Drinking Water Treatment Case Studies and White Papers

  1. Two-Way Fixed Network Helps Texas Community Become ‘City Of The Future’
    4/11/2014

    In January 2014, the city of Meadows Place, Texas, became the first city in Fort Bend County to fully convert to an Advanced Metering Infrastructure (AMI) fixed-network system. At the same time, the city also implemented a complete meter change-out for its 1,600 customers. Both projects represent large initiatives for the self-proclaimed “little city” with a population of 4,600 citizens.

  2. How To Clean And Handle pH Sensors
    10/31/2017

    For a pH sensor to maintain an accurate reading, the sensor must remain clean. Specifically, the glass measuring electrode cannot become coated, and the reference electrode assembly must not become coated, plugged or otherwise contaminated by the process solution. Here’s how to clean pH sensors to ensure correct operation.

  3. Known For “Healing Waters,” Pagosa Springs Restores Its Potable Water System With Help From SolarBee® Mixers
    10/8/2014

    Located in the high desert plateau of southwestern Colorado, Pagosa Springs is famous for its geothermal hot springs, which draw visitors worldwide to soak in the mineral-rich water. The Utes called the sulfur springs “Pah-gosah,” meaning “healing waters.” You might say the town’s potable water system is healed now as well.

  4. Replacement Of Gas Chlorination System: City Takes Advantage Of Special NaOCl Dosing Unit
    4/5/2012

    Operations management for a municipal direct water filtration plant reports achievement of a reliable and cost-effective change in chlorination systems that has continued to provide for effective disinfection, while better meeting safety and efficiency criteria. By Cliff Lebowitz

  5. City Solves Reliability And Maintenance Problems For WTP Hypo Feeds
    8/13/2014

    A municipal water quality manager reports replacement of sodium hypochlorite (hypo) vacuum feeder units with a more advanced type at one water treatment plant (WTP) has helped allow for continued reliability for chlorination.

  6. How To Clean, Inspect, And Calibrate pH Sensors
    4/2/2012

    Once a pH sensor is installed in the process and operating, how do you determine when it is time to take the sensor out of the process and do a cleaning, or a calibration? Does one perform both a cleaning and a calibration or just a cleaning, or just a calibration? By Fred Kohlmann - Analytical Product Business Manager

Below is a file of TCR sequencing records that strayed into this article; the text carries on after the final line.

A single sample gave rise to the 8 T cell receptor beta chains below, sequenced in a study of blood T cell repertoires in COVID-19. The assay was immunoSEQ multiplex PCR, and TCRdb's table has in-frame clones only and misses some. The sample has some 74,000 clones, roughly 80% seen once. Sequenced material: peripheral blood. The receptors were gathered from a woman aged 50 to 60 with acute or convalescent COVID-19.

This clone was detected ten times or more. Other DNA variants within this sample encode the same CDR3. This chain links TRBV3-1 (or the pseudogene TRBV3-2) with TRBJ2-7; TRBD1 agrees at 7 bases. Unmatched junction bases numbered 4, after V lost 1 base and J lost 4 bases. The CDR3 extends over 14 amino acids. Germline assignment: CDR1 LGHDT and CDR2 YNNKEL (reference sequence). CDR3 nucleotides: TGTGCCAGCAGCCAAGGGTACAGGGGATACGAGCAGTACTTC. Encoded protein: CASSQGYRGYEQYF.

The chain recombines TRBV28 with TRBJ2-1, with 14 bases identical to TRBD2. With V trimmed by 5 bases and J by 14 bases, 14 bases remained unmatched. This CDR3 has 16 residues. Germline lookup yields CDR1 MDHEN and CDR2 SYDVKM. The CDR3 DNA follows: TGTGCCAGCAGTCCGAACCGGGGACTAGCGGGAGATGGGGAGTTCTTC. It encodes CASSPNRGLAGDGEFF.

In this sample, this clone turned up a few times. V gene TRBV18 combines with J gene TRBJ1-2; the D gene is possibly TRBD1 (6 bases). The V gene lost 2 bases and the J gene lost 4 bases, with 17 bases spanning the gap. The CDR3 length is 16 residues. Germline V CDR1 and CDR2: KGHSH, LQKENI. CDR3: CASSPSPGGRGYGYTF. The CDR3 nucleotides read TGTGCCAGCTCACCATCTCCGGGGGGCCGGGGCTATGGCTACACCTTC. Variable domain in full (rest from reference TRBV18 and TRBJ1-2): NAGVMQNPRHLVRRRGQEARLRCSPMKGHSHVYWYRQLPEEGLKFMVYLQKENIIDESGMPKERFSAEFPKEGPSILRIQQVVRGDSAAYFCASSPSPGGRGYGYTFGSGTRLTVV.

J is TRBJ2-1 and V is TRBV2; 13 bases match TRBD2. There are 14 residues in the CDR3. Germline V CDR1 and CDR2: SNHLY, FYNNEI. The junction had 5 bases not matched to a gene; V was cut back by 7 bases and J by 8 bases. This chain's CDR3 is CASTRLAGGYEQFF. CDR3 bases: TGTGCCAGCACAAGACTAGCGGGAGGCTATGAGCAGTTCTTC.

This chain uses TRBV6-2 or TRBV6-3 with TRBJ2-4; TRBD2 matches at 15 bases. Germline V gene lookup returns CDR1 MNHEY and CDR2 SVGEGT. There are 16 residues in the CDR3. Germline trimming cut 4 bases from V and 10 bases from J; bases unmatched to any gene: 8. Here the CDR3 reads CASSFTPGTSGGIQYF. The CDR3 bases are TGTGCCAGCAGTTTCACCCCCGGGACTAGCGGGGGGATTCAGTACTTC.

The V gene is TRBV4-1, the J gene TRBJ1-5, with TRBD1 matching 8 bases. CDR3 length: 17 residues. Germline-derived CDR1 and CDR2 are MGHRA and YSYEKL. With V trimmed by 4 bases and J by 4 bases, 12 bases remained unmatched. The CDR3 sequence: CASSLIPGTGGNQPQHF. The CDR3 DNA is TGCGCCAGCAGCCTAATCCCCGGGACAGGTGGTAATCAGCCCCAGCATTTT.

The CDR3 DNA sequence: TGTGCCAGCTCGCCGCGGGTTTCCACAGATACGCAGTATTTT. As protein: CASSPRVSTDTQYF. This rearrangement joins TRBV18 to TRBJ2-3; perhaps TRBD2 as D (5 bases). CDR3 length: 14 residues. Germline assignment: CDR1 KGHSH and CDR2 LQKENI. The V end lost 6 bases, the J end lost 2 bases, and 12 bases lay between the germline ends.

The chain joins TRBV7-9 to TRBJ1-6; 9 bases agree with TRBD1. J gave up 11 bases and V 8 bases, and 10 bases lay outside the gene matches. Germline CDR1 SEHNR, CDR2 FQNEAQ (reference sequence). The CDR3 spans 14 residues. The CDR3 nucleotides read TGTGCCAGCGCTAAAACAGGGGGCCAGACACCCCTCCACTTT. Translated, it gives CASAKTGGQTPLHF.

7. Is Manual Calibration The Right Choice For You?
    4/12/2017

    When selecting a new analyzer for your plant, there are many different features to consider. One of those is the choice of how the instrument will be calibrated, namely between an inexpensive manual calibration and a more complex automatic calibration method. (To be clear, we will define automatic calibration as a feature that involves no operator intervention at the instrument.) Factors that influence this choice are financial, process, staff levels, and personal preference. Let’s explore each of those.

  8. Validation Of Online Monitors Using EPA 334.0 And EPA-Approved Or Accepted Laboratory Meter Reporting Methods
    8/25/2010
    There has long been verification testing between lab and online instrumentation for water quality measurements, especially for Drinking Water and Wastewater (DW//WW). By Jane L. Stevens, Product Manager, Thermo Fisher Scientific
  9. Case Study: Chemplast Chooses Aquatech’s HERO™ & ZLD
    7/3/2009
    The Chemplast Mettur plant uses the Cauvery River as their main fresh water source. A strong industrial growth in recent years has resulted in water scarcity in the region. Industries are also required to follow strict environmental norms for discharging effluents. The intent of a Waste Water Treatment Plant was to have complete treatment, recycle and reuse of the combined waste water streams to reduce intake from the Cauvery River while not discharging any liquid waste streams. By Aquatech International Corporation
  10. Groundwater Remediation - Stockton, California (Case Study)
    12/12/2012

    In the early 1990’s, the volatile organic compounds (VOCs) tetrachloroethylene (PCE), and trichloroethylene (TCE) were discovered in the vicinity of several city water supply wells near the city of Stockton, California.